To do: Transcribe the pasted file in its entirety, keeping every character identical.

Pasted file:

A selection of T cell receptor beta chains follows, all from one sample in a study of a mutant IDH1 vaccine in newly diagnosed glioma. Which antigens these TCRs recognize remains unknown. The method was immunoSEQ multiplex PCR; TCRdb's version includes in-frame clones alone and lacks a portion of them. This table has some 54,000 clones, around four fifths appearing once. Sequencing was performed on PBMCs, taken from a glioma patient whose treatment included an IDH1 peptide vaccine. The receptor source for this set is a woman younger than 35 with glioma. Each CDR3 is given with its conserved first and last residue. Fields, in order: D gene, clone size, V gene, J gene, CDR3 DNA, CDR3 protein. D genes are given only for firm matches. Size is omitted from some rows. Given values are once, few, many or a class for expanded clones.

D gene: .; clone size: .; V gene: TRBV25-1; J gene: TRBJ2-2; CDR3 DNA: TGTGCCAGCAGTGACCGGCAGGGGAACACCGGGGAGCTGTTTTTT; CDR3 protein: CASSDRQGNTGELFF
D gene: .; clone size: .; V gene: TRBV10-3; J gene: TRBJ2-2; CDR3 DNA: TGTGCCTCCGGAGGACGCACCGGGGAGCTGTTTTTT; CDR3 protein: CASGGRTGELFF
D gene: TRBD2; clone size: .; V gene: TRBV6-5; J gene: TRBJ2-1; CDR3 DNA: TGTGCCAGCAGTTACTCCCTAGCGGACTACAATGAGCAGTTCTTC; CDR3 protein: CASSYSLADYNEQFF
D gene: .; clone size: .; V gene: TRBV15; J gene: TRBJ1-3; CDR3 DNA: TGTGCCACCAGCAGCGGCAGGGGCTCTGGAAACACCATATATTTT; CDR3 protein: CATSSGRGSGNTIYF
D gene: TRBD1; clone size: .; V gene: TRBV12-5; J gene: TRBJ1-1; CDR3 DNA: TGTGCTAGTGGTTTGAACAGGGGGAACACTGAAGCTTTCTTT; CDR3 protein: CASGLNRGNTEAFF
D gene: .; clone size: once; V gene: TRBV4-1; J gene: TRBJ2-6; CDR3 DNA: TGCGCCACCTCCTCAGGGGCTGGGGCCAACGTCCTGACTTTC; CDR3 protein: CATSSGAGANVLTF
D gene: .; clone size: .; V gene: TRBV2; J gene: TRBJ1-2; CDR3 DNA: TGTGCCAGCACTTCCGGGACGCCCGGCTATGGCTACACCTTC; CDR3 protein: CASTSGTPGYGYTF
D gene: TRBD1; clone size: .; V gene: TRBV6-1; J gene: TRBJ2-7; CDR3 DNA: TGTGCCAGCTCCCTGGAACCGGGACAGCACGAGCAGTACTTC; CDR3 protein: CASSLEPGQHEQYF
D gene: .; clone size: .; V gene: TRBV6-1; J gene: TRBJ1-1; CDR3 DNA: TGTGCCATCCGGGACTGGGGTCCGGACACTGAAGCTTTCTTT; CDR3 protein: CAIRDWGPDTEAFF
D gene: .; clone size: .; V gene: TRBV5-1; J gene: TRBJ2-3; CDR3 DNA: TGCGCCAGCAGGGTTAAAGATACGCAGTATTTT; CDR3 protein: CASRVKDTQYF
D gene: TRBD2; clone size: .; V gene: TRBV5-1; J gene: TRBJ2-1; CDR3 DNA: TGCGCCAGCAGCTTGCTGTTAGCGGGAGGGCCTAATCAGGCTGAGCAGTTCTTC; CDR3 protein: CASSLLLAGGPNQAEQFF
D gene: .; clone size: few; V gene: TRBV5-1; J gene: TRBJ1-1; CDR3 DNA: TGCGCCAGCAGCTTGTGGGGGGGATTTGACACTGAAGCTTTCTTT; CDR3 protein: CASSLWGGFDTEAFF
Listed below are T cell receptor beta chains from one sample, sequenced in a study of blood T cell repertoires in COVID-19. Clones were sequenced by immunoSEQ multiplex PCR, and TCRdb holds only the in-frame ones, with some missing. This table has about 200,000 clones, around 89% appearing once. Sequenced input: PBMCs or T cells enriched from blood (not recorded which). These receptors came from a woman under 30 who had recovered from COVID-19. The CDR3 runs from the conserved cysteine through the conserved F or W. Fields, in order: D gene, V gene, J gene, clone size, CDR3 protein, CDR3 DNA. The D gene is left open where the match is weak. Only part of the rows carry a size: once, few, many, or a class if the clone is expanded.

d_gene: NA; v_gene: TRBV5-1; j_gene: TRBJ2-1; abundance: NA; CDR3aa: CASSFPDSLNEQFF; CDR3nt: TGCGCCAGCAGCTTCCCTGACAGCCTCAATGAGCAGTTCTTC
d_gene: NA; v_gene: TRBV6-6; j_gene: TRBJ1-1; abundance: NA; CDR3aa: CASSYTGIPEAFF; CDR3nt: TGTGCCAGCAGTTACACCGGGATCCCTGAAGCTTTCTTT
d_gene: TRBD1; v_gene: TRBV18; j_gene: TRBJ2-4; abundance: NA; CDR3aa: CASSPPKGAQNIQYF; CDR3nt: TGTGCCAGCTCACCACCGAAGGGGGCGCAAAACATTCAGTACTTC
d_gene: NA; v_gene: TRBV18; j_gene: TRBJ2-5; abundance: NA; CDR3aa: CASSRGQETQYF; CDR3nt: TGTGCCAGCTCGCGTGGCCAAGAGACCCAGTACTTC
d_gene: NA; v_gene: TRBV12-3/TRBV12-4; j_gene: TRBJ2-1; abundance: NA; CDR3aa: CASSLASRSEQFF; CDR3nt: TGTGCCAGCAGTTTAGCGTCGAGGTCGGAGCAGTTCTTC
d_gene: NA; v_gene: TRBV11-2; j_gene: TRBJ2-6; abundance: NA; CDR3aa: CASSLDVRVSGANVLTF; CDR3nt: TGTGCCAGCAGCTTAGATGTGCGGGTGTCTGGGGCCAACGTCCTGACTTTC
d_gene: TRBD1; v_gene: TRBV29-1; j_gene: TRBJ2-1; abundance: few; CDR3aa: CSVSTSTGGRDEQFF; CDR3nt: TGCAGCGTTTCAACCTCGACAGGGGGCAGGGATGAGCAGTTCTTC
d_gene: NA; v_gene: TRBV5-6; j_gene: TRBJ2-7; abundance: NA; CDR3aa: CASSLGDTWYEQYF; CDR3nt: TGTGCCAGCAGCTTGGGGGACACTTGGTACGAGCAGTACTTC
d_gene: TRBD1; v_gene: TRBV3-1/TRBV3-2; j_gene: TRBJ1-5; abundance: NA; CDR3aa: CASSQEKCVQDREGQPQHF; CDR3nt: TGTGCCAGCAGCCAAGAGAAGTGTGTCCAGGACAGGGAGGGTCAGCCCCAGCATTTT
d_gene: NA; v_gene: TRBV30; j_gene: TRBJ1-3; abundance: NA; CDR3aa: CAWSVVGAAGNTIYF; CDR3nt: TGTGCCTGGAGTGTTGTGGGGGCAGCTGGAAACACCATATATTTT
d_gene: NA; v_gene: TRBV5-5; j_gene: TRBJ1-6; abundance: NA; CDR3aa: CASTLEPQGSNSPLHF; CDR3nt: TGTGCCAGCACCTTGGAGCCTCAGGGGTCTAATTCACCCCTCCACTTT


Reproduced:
A selection of T cell receptor beta chains follows, all from one sample in a study of a mutant IDH1 vaccine in newly diagnosed glioma. Which antigens these TCRs recognize remains unknown. The method was immunoSEQ multiplex PCR; TCRdb's version includes in-frame clones alone and lacks a portion of them. This table has some 54,000 clones, around four fifths appearing once. Sequencing was performed on PBMCs, taken from a glioma patient whose treatment included an IDH1 peptide vaccine. The receptor source for this set is a woman younger than 35 with glioma. Each CDR3 is given with its conserved first and last residue. Fields, in order: D gene, clone size, V gene, J gene, CDR3 DNA, CDR3 protein. D genes are given only for firm matches. Size is omitted from some rows. Given values are once, few, many or a class for expanded clones.

D gene: .; clone size: .; V gene: TRBV25-1; J gene: TRBJ2-2; CDR3 DNA: TGTGCCAGCAGTGACCGGCAGGGGAACACCGGGGAGCTGTTTTTT; CDR3 protein: CASSDRQGNTGELFF
D gene: .; clone size: .; V gene: TRBV10-3; J gene: TRBJ2-2; CDR3 DNA: TGTGCCTCCGGAGGACGCACCGGGGAGCTGTTTTTT; CDR3 protein: CASGGRTGELFF
D gene: TRBD2; clone size: .; V gene: TRBV6-5; J gene: TRBJ2-1; CDR3 DNA: TGTGCCAGCAGTTACTCCCTAGCGGACTACAATGAGCAGTTCTTC; CDR3 protein: CASSYSLADYNEQFF
D gene: .; clone size: .; V gene: TRBV15; J gene: TRBJ1-3; CDR3 DNA: TGTGCCACCAGCAGCGGCAGGGGCTCTGGAAACACCATATATTTT; CDR3 protein: CATSSGRGSGNTIYF
D gene: TRBD1; clone size: .; V gene: TRBV12-5; J gene: TRBJ1-1; CDR3 DNA: TGTGCTAGTGGTTTGAACAGGGGGAACACTGAAGCTTTCTTT; CDR3 protein: CASGLNRGNTEAFF
D gene: .; clone size: once; V gene: TRBV4-1; J gene: TRBJ2-6; CDR3 DNA: TGCGCCACCTCCTCAGGGGCTGGGGCCAACGTCCTGACTTTC; CDR3 protein: CATSSGAGANVLTF
D gene: .; clone size: .; V gene: TRBV2; J gene: TRBJ1-2; CDR3 DNA: TGTGCCAGCACTTCCGGGACGCCCGGCTATGGCTACACCTTC; CDR3 protein: CASTSGTPGYGYTF
D gene: TRBD1; clone size: .; V gene: TRBV6-1; J gene: TRBJ2-7; CDR3 DNA: TGTGCCAGCTCCCTGGAACCGGGACAGCACGAGCAGTACTTC; CDR3 protein: CASSLEPGQHEQYF
D gene: .; clone size: .; V gene: TRBV6-1; J gene: TRBJ1-1; CDR3 DNA: TGTGCCATCCGGGACTGGGGTCCGGACACTGAAGCTTTCTTT; CDR3 protein: CAIRDWGPDTEAFF
D gene: .; clone size: .; V gene: TRBV5-1; J gene: TRBJ2-3; CDR3 DNA: TGCGCCAGCAGGGTTAAAGATACGCAGTATTTT; CDR3 protein: CASRVKDTQYF
D gene: TRBD2; clone size: .; V gene: TRBV5-1; J gene: TRBJ2-1; CDR3 DNA: TGCGCCAGCAGCTTGCTGTTAGCGGGAGGGCCTAATCAGGCTGAGCAGTTCTTC; CDR3 protein: CASSLLLAGGPNQAEQFF
D gene: .; clone size: few; V gene: TRBV5-1; J gene: TRBJ1-1; CDR3 DNA: TGCGCCAGCAGCTTGTGGGGGGGATTTGACACTGAAGCTTTCTTT; CDR3 protein: CASSLWGGFDTEAFF
Listed below are T cell receptor beta chains from one sample, sequenced in a study of blood T cell repertoires in COVID-19. Clones were sequenced by immunoSEQ multiplex PCR, and TCRdb holds only the in-frame ones, with some missing. This table has about 200,000 clones, around 89% appearing once. Sequenced input: PBMCs or T cells enriched from blood (not recorded which). These receptors came from a woman under 30 who had recovered from COVID-19. The CDR3 runs from the conserved cysteine through the conserved F or W. Fields, in order: D gene, V gene, J gene, clone size, CDR3 protein, CDR3 DNA. The D gene is left open where the match is weak. Only part of the rows carry a size: once, few, many, or a class if the clone is expanded.

d_gene: NA; v_gene: TRBV5-1; j_gene: TRBJ2-1; abundance: NA; CDR3aa: CASSFPDSLNEQFF; CDR3nt: TGCGCCAGCAGCTTCCCTGACAGCCTCAATGAGCAGTTCTTC
d_gene: NA; v_gene: TRBV6-6; j_gene: TRBJ1-1; abundance: NA; CDR3aa: CASSYTGIPEAFF; CDR3nt: TGTGCCAGCAGTTACACCGGGATCCCTGAAGCTTTCTTT
d_gene: TRBD1; v_gene: TRBV18; j_gene: TRBJ2-4; abundance: NA; CDR3aa: CASSPPKGAQNIQYF; CDR3nt: TGTGCCAGCTCACCACCGAAGGGGGCGCAAAACATTCAGTACTTC
d_gene: NA; v_gene: TRBV18; j_gene: TRBJ2-5; abundance: NA; CDR3aa: CASSRGQETQYF; CDR3nt: TGTGCCAGCTCGCGTGGCCAAGAGACCCAGTACTTC
d_gene: NA; v_gene: TRBV12-3/TRBV12-4; j_gene: TRBJ2-1; abundance: NA; CDR3aa: CASSLASRSEQFF; CDR3nt: TGTGCCAGCAGTTTAGCGTCGAGGTCGGAGCAGTTCTTC
d_gene: NA; v_gene: TRBV11-2; j_gene: TRBJ2-6; abundance: NA; CDR3aa: CASSLDVRVSGANVLTF; CDR3nt: TGTGCCAGCAGCTTAGATGTGCGGGTGTCTGGGGCCAACGTCCTGACTTTC
d_gene: TRBD1; v_gene: TRBV29-1; j_gene: TRBJ2-1; abundance: few; CDR3aa: CSVSTSTGGRDEQFF; CDR3nt: TGCAGCGTTTCAACCTCGACAGGGGGCAGGGATGAGCAGTTCTTC
d_gene: NA; v_gene: TRBV5-6; j_gene: TRBJ2-7; abundance: NA; CDR3aa: CASSLGDTWYEQYF; CDR3nt: TGTGCCAGCAGCTTGGGGGACACTTGGTACGAGCAGTACTTC
d_gene: TRBD1; v_gene: TRBV3-1/TRBV3-2; j_gene: TRBJ1-5; abundance: NA; CDR3aa: CASSQEKCVQDREGQPQHF; CDR3nt: TGTGCCAGCAGCCAAGAGAAGTGTGTCCAGGACAGGGAGGGTCAGCCCCAGCATTTT
d_gene: NA; v_gene: TRBV30; j_gene: TRBJ1-3; abundance: NA; CDR3aa: CAWSVVGAAGNTIYF; CDR3nt: TGTGCCTGGAGTGTTGTGGGGGCAGCTGGAAACACCATATATTTT
d_gene: NA; v_gene: TRBV5-5; j_gene: TRBJ1-6; abundance: NA; CDR3aa: CASTLEPQGSNSPLHF; CDR3nt: TGTGCCAGCACCTTGGAGCCTCAGGGGTCTAATTCACCCCTCCACTTT